Taoism vs. Zen Buddhism



I’ve just finished “The Tao Of Pooh”, and so I’m allowing myself to read “Buddhism – plain and simple”. Once I’ve finished that, I think I’ll go back and read the Tao of Pooh again. It makes some very valid points. Some are things I’ve always known, but never really worked out how to do – like I know how to be patient but when it comes to putting that into practise, I’m impatient. I’ve just had the thought of doing a book review of the Tao of Pooh, but I think if I learned anything from it; it’s that to analyse the contents, to describe it through words, is the exact opposite of what its teaching.


I find myself almost believing in two contradicting concepts.

I believe knowledge should be sought and found; to be utilised and recorded. I believe that forewarned is forearmed.

Secondly, I believe we try too hard; and to seek knowledge is to never find an end – no matter how good the drinking; it always ends in thirst.


I’ve tried the “let’s try and be all knowing”; and it hasn’t worked well. So now I think I’m giving the second option a try. (Wish me luck).

Patterns take years to change so, might take a while. J






I’ve been meaning to write a post this week; but just haven’t had much to say. Yesterday I actually walked to town, and got a bus to my partner’s town. I’ve never been on a bus on my own before. It’s the first time I’ve used public transport without having someone else buy my ticket (i.e. do the talking). I spent the twenty minute ride really looking at the surroundings. Watching the bus driver on the other side of the road wave to the driver of the bus I was on, watching the cars give us a wide berth and just… noticing life.

I like being the observer, but I often look too deep. This was a nice surface glance at people, form the top floor of a double decker bus. I usually analyse everything, but I could actually watch without making too many comments or judgements. I read recently that our inner story-teller, the ego, often creates perceptions; and meditation is the chance for the mind to think without having to see how that thought will “fit in” to the story.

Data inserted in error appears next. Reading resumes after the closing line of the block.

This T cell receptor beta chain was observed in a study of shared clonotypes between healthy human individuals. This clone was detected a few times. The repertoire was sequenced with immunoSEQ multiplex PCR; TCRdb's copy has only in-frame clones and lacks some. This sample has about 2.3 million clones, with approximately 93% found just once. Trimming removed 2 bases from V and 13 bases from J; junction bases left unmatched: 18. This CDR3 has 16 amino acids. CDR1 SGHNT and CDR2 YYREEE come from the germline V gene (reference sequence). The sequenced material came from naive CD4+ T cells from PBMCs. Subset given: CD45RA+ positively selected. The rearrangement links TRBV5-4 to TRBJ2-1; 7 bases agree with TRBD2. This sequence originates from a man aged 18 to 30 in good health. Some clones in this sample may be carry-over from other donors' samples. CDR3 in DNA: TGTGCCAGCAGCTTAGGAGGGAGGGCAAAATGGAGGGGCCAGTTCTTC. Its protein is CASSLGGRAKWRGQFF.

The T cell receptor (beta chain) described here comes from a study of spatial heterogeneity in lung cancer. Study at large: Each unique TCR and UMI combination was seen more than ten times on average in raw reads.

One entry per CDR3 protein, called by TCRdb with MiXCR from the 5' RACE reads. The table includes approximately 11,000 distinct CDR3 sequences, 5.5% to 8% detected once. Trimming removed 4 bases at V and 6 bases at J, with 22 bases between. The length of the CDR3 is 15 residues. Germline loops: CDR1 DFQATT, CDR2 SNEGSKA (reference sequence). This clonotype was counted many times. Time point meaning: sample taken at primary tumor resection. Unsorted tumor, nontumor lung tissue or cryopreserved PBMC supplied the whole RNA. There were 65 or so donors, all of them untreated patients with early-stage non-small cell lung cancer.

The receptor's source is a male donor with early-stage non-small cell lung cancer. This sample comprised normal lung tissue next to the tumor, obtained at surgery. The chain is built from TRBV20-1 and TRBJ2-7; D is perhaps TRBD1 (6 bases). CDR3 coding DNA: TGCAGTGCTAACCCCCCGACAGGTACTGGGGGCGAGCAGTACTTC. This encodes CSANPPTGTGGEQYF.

I think I read that at Rebel Zen (see my side bar on the right). But I found some truth in it on this journey. I went with my partner and two of his friends to see the movie Kung Fu Panda. It contained some Zen-like comments and phrases that made me think I could watch it just as I could watch The Last Samurai – for its spiritual content.


I’ve made it my current problem to make it clear in mind of the differences between Zen, Buddhism and Taoism. It’s one thing to be told dictionary definitions, another to really experience how each one affects and views life.


I hope everyone else is doing well, and I hope you’ll take some time this week to just spend 5 minutes watching the world without making comments to yourself. Just to observe.  You can perhaps take one minute a day, to make up your weekly five minutes; if five minutes is too much time to handle.


Stars Above,

~Celestial Rose~



  1. From my experience, Zen is Taoism influenced by Buddhism.

    “A special transmission outside the scriptures;
    No dependence upon words and letters;
    Direct pointing to the soul of man:
    Seeing into one’s own nature and attainment of Buddhahood”

    As you may have seen, many schools of Buddhism focus on meditation and the precepts. Zen tries to convey that “True Enlightenment, as experienced by the Buddha and transmitted through the patriarchs, is independent of verbal explanations, including the record of the Buddha’s teachings (i.e., scriptures) and later doctrinal elaborations.”

    Of course, Zen does offer teachings (dharma talks) that seek to point the way; much as Taoism does. Albeit via informal and sometimes in a very forceful way. All the while with the goal in mind being that we need to WAKE UP!!!

  2. I think the key is just to let go and keep the idea of dynamic balance in mind. Sometimes you are a seeker, sometimes you are a know-er. Just relax and go with the process of being human, always being mindful to return to the middle path sometimes and know that its okay to not seek and not know.

    You are already enlightened! Just remember that.

  3. I loved this post! I could relate to so many things here…I don’t post as much as I want either…

    The Tao of Pooh was truly one of my favorite books in my early 20s. There is so much truth in simplicity and that is what attracted me.

    The Last Samurai is also one of my very favorite movies because of the integrity and spirituality of the warriors! To live for truth…wow…

    So honestly, I felt really connected to you today.
    Hope reading goes well for you. I should post something inspiring again some day! 🙂

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